Friday, April 9, 2021

Quandary Peak Winter 2021

Quandary Peak East Ridge Trail
Trailhead Elevation: 10,850 ft.
Summit Elevation: 14,265 ft.
Distance: 7.51 mi. (my Forerunner 235)
Elevation Gain: 3,435 ft. (my Forerunner 235)
Start Time: 7:30am
End Time: 3:35pm

Trip Report:
We picked a beautiful, ultimately blue-bird day to seek the summit of Quandary. During our drive through South Park and up to Hoosier Pass though we weren't so sure if would turn out like this. Clouds had the Mosquito Range and southern Tenmiles socked in as we drove on approach. Over Hoosier Pass there was a fresh half inch of snow on the roadway and we saw multiple cars losing traction. We were just glad to safely make the trailhead to start our day.

Today's crew would be myself, my father, and my oldest son Luke. For Luke this would be his second winter summit attempt and his first 14er repeat. [Disclaimer: I acknowledge this ascent took place in April outside of calendar winter. Our working definition of a winter ascent is one done in winter conditions] We had just completed three straight days of skiing and were looking forward to the chance to hit the trails and be on the feet all day. The weather for today was predicting a high of mid-teens for the summit area with 30-40mph winds. Nearby Breckenridge was slated for highs in the low 40s. For the most part this sounded like a good forecast for a summit. We hoped the winds wouldn't be too bad.

With Quandary, finding recent beta is never an issue, even in winter. We knew there would be a solid trench through treeline and we knew many parties were considering snowshoes so we planned to bring ours. At the trailhead we did find temps in the 20s and decided to start with microspikes figuring the snow surface would be firm to start. This was the right move. We had a great start working through the forested start having no issues staying on trail. We saw one other party in the lot as we started.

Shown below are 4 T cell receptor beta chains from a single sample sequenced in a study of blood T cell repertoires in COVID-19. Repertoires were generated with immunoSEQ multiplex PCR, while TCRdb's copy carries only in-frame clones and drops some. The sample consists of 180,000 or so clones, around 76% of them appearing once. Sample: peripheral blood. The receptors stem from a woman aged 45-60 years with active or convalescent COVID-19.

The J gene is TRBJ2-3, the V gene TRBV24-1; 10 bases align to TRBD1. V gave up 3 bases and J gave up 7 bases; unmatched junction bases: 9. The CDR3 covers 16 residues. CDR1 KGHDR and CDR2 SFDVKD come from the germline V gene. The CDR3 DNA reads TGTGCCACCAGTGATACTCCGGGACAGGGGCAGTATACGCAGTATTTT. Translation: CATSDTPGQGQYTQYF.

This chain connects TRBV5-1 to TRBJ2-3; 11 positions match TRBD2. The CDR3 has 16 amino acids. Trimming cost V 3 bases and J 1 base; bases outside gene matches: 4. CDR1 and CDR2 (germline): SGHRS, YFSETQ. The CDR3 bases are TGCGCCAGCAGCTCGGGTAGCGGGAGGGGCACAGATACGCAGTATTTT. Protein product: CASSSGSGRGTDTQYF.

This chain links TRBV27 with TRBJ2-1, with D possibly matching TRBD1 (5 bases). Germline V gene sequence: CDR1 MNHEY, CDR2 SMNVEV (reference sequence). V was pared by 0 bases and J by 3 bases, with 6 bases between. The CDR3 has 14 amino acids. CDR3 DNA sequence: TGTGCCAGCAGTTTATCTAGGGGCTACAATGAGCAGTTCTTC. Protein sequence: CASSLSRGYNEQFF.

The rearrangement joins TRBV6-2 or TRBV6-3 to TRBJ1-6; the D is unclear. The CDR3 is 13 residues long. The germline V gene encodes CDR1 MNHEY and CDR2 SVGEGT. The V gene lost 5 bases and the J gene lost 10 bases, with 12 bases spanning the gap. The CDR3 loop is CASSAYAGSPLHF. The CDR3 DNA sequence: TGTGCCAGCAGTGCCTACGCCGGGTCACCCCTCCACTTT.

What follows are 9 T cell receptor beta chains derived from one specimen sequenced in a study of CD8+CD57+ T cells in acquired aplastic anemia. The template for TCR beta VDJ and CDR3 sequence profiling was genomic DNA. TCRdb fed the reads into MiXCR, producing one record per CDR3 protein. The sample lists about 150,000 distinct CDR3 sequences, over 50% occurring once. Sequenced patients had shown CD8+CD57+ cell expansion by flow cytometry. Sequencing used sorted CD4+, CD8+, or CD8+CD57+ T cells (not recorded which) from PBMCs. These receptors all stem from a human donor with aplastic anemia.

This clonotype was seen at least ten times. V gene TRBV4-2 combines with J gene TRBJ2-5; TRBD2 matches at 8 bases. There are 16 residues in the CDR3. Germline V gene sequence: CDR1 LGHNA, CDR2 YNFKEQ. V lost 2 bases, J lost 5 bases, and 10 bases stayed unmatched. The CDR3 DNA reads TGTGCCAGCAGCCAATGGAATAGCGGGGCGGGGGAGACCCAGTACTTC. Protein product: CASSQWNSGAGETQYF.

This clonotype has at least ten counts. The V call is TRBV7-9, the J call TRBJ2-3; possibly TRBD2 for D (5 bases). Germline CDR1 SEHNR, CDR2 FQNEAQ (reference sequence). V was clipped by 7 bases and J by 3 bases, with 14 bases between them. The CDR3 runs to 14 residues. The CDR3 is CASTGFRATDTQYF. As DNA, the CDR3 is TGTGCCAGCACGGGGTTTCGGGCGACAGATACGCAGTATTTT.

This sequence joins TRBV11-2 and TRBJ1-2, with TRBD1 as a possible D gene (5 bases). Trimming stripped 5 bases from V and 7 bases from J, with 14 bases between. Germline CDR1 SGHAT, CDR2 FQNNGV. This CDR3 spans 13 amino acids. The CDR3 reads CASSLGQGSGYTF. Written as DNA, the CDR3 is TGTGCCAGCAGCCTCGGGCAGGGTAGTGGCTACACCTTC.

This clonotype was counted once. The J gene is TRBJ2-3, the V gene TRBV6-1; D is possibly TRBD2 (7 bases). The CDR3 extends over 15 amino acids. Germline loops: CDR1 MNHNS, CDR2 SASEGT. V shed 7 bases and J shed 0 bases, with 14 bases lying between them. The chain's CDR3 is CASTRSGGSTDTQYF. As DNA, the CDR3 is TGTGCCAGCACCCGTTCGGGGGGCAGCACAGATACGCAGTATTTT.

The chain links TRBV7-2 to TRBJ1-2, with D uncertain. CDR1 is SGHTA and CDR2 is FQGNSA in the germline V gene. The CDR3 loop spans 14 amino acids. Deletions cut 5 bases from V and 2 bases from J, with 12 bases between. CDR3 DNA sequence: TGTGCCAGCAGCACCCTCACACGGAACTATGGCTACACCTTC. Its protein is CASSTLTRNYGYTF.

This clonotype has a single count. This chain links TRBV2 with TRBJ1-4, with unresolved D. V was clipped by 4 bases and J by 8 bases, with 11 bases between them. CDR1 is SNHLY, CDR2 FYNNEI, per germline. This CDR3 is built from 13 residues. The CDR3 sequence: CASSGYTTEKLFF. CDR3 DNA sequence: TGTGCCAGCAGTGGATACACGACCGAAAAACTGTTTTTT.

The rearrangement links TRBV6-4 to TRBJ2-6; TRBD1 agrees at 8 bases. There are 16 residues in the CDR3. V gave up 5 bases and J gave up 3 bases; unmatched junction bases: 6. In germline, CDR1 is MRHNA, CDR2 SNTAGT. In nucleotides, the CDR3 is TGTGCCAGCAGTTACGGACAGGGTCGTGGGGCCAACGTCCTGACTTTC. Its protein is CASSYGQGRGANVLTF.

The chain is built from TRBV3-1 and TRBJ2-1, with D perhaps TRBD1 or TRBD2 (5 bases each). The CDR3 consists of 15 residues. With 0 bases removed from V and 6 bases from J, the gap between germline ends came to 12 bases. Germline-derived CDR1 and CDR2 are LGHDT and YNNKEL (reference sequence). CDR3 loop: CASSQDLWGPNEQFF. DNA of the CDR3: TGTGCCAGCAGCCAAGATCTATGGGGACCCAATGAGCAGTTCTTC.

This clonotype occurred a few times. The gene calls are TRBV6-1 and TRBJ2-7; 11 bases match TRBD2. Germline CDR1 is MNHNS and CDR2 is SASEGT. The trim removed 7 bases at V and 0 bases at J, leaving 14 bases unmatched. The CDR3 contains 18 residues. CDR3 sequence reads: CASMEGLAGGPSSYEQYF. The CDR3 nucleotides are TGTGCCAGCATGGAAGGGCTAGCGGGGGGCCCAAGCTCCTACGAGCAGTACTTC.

Looking up the slope above 12,100. It feels endless.

The beginning of route-finding for us took place at about 1 mile in. From there to about mile 1.5 the trees thin and there are several different tracks people have made trying to find a route. It takes careful paying of attention in here to pick a good path. Then from about mile 1.5 onward the route really disappeared today. There was no clear trench as the route diverged from the summer trail and left treeline. Building on that thought, the summer trail is really only followed through the thick tree cover in the first mile. After that the winter route (it probably does vary slightly from year to year) takes more of a direct bee-line up the East ridge to the summit.

Eyeing the summit push from near 13,000ft.
At 1.75 miles in and just over 12,000 ft elevation we hit a nice flat area on the ridge. Being out of treeline we began to think we'd drop snowshoes here and use the crusty snow to climb the rest of the way. We had heard of other recent groups making this choice. We made it about 2 minutes from our drop point and began to break into the snow about 3-6 inches with each step. Couple this with a view of unbroken snow and a hefty slope to climb and we made a quick executive decision to not only bring the snowshoes but to begin to wear them. We are so glad we did. We believe the weight of wearing the shoes was offset by the energy saved with the perfect flotation and perfect traction we gained.

Dropping snowshoes

Over the next mile we really got our money's worth. The climb from 12100 to 13100 was a real grunt today. We made regular short stops in here to let the legs and the lungs recover. It was a firm reminder was a difficulty any winter summit can be in snow conditions. When we finally hit the flat saddle around 13100 we now made the decision to drop snowshoes. The snow was windblown and there was ample walking over rocky sections where the snowshoes would be a hindrance. We could also see a few groups above us on the summit climb and it appeared the snow would not require any more flotation. In hindsight this would prove to have been the right choice. We dropped the snowshoes and put on the microspikes again.